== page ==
Ownership of Legal Services Gets More Complicated

AA van
Photo: cc Graham Richardson via Flickr

The Tesco-ization of legal services was predicted two years ago when non-legal companies were given the opportunity to offer legal services to businesses and the public.

The changes have had an effect on the legal market in England and Wales. Ownership structures have changed in some sectors, that are probably not well understood by the general public. The unethical behaviour of some major companies in the financial sector has helped blur the public’s understanding of who is – and who is not – able to offer legal services. A number of companies have been playing fast and loose with legal names lately. First, Wonga was found to be inventing law firms to threaten reluctant payers. Then, we heard that Barclays, Lloyds, Halifax, RBS and HSBC had been producing letters that looked like they came from outside legal practices when they did not.

And increasingly brand names that have no historical link to the legal profession are offering legal services. You may already be dealing with a law firm operating under an ‘Alternative Business Structure’. The involvement of non-law firms has resulted in significant changes in some areas, with big brands using their reach and reputation to win new business.

Big brands in the legal game

The Automobile Association (AA) is the latest UK big brand to offer legal services. It has established an Alternative Business Structure licensed by the Solicitors Regulatory Authority in order to operate as a law firm.

A considerable proportion of new applicants for Alternative Business Structure licences had an involvement with the insurance sector. According to a report published by the SRA in May 2014, there are more than 300 ABS licensed companies and they account for around one third of the motor and the personal injury sectors’ legal work done in England and Wales.

Insurance companies say they applied for ABS licences because bringing legal work in-house would reduce costs and improve the service they could give to customers.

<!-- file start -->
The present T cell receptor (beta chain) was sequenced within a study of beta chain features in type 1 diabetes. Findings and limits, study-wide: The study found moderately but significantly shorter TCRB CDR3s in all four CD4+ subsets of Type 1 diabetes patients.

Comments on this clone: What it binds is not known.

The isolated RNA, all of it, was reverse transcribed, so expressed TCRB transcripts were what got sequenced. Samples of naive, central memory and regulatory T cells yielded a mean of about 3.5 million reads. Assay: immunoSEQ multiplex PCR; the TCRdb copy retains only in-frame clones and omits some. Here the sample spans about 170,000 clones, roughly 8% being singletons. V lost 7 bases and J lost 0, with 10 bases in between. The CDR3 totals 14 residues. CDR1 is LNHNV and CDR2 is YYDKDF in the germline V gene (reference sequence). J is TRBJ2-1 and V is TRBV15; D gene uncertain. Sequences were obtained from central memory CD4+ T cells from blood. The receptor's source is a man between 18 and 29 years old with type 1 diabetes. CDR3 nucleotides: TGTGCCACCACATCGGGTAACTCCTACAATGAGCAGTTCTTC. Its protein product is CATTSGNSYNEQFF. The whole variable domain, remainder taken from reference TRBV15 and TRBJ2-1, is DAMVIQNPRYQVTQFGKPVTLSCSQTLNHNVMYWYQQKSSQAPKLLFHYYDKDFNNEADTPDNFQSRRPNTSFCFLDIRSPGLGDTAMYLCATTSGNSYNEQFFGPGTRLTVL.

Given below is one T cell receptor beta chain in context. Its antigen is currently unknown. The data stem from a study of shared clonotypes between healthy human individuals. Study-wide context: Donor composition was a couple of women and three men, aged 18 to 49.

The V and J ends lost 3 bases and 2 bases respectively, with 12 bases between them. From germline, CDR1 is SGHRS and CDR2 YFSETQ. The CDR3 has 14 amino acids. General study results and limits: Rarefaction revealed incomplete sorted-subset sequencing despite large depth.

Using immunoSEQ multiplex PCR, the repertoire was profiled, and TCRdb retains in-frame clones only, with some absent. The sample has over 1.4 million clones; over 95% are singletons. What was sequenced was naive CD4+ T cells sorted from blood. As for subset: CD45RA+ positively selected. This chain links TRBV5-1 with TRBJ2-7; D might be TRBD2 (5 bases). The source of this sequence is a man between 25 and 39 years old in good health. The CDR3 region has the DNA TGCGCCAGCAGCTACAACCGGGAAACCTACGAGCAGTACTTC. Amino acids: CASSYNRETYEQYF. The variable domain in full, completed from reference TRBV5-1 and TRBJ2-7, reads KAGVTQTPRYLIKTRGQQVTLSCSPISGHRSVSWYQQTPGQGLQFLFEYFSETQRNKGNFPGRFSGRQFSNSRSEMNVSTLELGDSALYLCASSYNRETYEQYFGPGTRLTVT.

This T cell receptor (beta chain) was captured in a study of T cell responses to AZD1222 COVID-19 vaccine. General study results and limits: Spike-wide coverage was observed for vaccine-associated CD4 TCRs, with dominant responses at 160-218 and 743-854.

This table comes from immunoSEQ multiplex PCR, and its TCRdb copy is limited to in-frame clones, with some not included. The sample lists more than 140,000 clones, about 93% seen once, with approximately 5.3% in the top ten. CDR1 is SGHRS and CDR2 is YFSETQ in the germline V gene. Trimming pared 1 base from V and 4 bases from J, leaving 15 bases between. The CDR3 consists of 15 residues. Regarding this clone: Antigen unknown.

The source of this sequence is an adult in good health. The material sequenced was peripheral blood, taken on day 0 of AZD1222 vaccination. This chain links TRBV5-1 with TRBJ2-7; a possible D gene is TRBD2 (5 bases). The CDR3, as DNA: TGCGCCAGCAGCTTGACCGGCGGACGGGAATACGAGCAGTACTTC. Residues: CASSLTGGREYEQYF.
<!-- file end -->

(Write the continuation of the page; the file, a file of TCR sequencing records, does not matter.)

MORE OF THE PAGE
It is, of course, also an opportunity to up-sell to existing customers or to win new ones. The Direct Line insurance group focused initially on personal injury and insurance issues. In January 2014, it announced its intention to go beyond personal injury work into areas such as debt recovery, employment and contract work. British Telecom has also established an ABS in order to provide legal services to corporate customers.

For the AA its new ABS, AA Ventures, is an opportunity to expand into areas such as home conveyancing. The company already offers emergency home cover, home insurance and a wills service. “This is a logical development of the AA’s expanding range of home and legal services and a perfect fit with the AA’s ‘most trusted brand’ status”, according to its managing director, Mark Huggins.

Other ABS players include Saga, renowned for their conveyancing service alongside other support services and insurance schemes for the over 50s. With Saga’s service you are given a fixed price up front with no hidden fees or hourly charges. Both the AA and Saga also offer Mover Protection that could potentially reimburse costs should the deal fall through.

Many small ABS law firms

But it would be misleading to suggest that only major corporates are taking advantage of Alternative Business Structures. A very wide range of companies have taken up the opportunity. They include tiny rural legal practices. The attraction for a local solicitors’ office is that the ABS structure allows it to accept investment from non-legal sources and to place non-lawyers in business leadership positions. The ABS model is regulated by the Solicitors Regulation Authority, not the Law Society of England and Wales. Membership of the Law Society requires special indemnity insurance and a practising certificate, that add to overheads. Those can be avoided if the company goes down the ABS route.

Local authorities are setting up ABS firms that allow them to avoid complications associated with who they can legally represent – and to earn the local authorities some outside revenue.

However, outside of personal injury, ABS companies have not grabbed a major market share. In commercial property and planning, for instance, the market share of law firms with ABS structures is below 5%. In employment law it is around the 5% mark. In debt collection it is approximately 3%. ABS firms have a similarly tiny presence in the tax planning sector. (Perhaps consumer rights is an exception, where ABS firms account for about 20% of the market, and Social Welfare where it is approaching 15%.)

It seems that your local solicitor still sees advantages in remaining your local solicitor. Tesco-ization has not been delivered, yet.

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